New On-Premises licenses purchased without Software Assurance after October 1, 2019 and therefor without mobility rights, or existing licenses with SA used for deploying a new version released after October 2019 cannot be deployed with dedicated hosted cloud services offered by the following public cloud providers (“Listed Providers”):

  • Microsoft
  • Alibaba
  • Amazon (including VMware Cloud on AWS)
  • Google

This means the outsourcing terms no longer apply for the Cloud providers listing above. Even if they provide a dedicated environment, clients can only benefit from License Mobility and the limited License Mobility eligible product set for any new licenses purchased after October 2019 or new version released after October 2019. In other words – in the future Software Assurance will be required. Existing deployments should not be affected provided no additional licenses are required and that no upgrades beyond version “post October 2019) are performed.

Biggest impacts on clients:

  • Costs for licenses run on dedicated hosted cloud services will increase due to the requirement to purchase Software Assurance for them to be deployed under License Mobility Rights
  • Windows Server: Whilst Windows Server licenses without Software Assurance were allowed under the “old” outsourcing terms, with the change this will no longer be possible. Because Windows Server does not offer License Mobility rights and because the Azure Hybrid Use Benefit only applies to Windows Server licenses deployed on Azure, this means it will not be possible for clients to buy their own Windows Server licenses and deploy them on a non-Azure Cloud.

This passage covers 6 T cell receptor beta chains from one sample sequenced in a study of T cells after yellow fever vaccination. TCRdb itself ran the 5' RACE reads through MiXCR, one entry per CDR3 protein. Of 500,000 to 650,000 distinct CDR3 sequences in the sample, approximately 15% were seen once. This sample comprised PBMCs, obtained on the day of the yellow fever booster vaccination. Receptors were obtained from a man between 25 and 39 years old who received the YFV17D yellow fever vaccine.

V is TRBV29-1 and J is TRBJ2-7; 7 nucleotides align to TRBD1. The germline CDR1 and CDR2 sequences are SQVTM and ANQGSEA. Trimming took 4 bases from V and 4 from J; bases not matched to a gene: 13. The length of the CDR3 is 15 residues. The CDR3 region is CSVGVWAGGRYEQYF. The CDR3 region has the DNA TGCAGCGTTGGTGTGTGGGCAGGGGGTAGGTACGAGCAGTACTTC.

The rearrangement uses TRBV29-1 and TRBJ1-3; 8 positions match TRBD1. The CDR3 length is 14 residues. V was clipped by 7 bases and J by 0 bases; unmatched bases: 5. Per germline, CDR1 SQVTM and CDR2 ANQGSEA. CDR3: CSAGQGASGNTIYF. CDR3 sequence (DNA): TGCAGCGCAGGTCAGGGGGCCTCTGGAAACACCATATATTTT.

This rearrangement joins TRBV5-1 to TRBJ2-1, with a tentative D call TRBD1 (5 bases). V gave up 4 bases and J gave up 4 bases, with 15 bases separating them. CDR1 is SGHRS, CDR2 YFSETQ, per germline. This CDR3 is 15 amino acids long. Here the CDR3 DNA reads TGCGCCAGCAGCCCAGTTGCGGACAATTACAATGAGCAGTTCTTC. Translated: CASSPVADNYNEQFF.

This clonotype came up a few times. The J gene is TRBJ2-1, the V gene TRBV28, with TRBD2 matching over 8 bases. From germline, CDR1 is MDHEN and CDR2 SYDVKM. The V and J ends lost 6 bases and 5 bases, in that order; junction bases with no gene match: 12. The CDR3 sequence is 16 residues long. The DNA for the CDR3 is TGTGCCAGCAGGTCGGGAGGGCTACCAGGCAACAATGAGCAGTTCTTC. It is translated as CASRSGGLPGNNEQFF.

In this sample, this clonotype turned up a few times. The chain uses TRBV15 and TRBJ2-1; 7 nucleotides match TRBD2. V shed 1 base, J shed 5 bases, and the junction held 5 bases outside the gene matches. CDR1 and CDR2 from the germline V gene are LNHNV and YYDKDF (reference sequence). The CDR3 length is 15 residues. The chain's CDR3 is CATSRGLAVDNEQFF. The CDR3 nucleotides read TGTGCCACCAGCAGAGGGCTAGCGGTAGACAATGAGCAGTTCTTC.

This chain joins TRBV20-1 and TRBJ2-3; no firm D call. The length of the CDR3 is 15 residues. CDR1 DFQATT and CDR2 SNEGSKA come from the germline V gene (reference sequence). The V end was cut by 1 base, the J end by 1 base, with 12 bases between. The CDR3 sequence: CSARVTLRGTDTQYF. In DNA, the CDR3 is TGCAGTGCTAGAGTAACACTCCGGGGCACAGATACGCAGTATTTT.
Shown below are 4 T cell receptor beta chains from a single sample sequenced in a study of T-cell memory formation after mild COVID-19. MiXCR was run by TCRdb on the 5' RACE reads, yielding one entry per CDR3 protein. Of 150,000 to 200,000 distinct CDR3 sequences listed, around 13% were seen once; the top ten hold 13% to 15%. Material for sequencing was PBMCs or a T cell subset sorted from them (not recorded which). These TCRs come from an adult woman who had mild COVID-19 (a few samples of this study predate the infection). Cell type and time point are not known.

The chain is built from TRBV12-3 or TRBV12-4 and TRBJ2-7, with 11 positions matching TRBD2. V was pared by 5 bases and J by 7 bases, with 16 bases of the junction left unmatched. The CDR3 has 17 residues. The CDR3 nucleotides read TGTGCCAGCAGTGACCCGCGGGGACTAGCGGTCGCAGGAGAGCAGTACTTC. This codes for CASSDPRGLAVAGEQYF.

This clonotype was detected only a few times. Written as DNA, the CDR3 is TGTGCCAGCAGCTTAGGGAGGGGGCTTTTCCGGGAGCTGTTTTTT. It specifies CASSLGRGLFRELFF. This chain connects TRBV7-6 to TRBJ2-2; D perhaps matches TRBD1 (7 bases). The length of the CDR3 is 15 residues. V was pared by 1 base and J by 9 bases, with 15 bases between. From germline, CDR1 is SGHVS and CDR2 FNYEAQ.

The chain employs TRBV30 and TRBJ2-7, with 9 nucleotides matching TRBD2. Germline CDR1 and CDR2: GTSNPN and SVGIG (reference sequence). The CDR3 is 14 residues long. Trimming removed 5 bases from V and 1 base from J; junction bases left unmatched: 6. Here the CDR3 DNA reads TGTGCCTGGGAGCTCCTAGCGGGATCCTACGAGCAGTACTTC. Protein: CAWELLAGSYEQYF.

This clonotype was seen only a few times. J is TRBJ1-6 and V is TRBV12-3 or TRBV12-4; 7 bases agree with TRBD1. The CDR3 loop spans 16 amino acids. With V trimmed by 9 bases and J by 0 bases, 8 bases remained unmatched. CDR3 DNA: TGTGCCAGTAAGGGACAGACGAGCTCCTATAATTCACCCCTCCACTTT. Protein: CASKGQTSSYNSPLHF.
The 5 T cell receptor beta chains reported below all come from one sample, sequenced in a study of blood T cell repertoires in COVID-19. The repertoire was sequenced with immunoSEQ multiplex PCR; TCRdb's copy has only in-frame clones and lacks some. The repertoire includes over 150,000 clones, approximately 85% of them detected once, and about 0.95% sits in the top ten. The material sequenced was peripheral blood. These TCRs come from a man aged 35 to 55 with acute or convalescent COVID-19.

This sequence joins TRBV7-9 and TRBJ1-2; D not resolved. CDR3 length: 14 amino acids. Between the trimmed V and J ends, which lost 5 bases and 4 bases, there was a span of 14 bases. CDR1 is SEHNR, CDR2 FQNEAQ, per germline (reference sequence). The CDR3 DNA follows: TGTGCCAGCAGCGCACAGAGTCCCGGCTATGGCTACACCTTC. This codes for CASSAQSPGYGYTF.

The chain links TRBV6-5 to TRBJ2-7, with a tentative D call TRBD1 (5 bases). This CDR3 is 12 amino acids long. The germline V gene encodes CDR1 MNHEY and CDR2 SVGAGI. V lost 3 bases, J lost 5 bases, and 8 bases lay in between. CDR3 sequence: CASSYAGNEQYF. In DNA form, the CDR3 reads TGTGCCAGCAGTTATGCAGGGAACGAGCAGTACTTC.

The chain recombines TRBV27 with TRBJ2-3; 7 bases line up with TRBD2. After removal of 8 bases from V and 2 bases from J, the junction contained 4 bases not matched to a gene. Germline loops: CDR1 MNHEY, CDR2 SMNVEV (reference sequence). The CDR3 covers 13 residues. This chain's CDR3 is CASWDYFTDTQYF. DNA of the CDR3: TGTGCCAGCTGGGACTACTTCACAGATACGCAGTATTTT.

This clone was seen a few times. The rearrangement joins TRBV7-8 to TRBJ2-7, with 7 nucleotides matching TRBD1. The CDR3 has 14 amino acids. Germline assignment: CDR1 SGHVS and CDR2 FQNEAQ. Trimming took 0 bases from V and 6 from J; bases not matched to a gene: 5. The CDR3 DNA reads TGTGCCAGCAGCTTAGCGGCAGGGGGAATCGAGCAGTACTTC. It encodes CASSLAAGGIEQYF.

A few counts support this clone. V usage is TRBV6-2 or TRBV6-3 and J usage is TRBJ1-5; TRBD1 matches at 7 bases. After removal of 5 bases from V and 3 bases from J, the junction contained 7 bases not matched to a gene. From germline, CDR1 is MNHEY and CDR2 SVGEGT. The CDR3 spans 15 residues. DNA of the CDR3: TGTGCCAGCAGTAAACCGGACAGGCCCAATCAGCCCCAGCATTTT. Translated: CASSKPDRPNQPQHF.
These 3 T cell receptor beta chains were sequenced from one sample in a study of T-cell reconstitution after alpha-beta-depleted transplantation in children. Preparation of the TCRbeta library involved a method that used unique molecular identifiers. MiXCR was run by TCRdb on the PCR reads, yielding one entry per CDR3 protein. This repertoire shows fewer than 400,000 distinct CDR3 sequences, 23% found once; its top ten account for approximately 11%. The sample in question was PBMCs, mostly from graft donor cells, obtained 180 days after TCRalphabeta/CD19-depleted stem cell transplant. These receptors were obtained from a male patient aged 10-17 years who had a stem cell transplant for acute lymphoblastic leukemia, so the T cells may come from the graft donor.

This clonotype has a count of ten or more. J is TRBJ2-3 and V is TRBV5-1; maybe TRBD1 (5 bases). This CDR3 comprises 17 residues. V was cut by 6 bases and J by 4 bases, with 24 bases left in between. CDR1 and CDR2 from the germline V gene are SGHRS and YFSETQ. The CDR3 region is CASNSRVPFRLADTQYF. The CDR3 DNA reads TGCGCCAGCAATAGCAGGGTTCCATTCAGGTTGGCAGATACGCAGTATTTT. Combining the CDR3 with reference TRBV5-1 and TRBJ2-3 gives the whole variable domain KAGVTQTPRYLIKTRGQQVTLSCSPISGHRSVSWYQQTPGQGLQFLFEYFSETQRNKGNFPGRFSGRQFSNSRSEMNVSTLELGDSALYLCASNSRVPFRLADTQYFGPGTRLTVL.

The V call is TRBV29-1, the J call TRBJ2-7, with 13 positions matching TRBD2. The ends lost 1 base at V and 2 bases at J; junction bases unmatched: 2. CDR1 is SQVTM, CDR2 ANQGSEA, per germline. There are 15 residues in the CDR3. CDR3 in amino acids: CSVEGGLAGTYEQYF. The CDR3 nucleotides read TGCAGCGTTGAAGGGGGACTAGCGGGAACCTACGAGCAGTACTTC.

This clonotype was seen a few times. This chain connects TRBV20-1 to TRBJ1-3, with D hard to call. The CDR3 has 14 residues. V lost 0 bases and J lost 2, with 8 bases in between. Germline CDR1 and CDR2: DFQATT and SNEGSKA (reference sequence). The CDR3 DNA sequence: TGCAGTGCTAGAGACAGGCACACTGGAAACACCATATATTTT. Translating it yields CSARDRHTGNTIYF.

Further, as part of the launch of Azure Dedicated Host Services, Microsoft have just announced to extend the Azure Hybrid Use Benefit (The benefit to allow Windows Server licensed with SA to be run on Azure) to allow for use on Azure Dedicated Hosts – this means that rather than licensing each Core / VM , if a client can license all cores of a dedicated host with Software Assurance acquired under their own contract and not pay for the Windows Element of the Azure Dedicated Host under Azure. Licensing the Azure Dedicated Host covers any VM running on it (unlimited virtualization). The option to license the Azure Dedicated Hosts for unlimited virtualization also applies for SQL Server

These two announcements combined effectively have increased prices for clients to run Software on non-Azure dedicated hosts, removed the ability to run Windows Server on non-Azure cloud Services and extended the licensing mechanisms for Windows Server running on Azure dedicated servers. The affected cloud providers have expressed their concerns already it remains to be seen how this will further develop

If you would like to know more about the possible implications of this update to your organisation and your Microsoft licensing strategy, then please send me a private message and we will reach out to you to discuss. More information about the upcoming change can be found on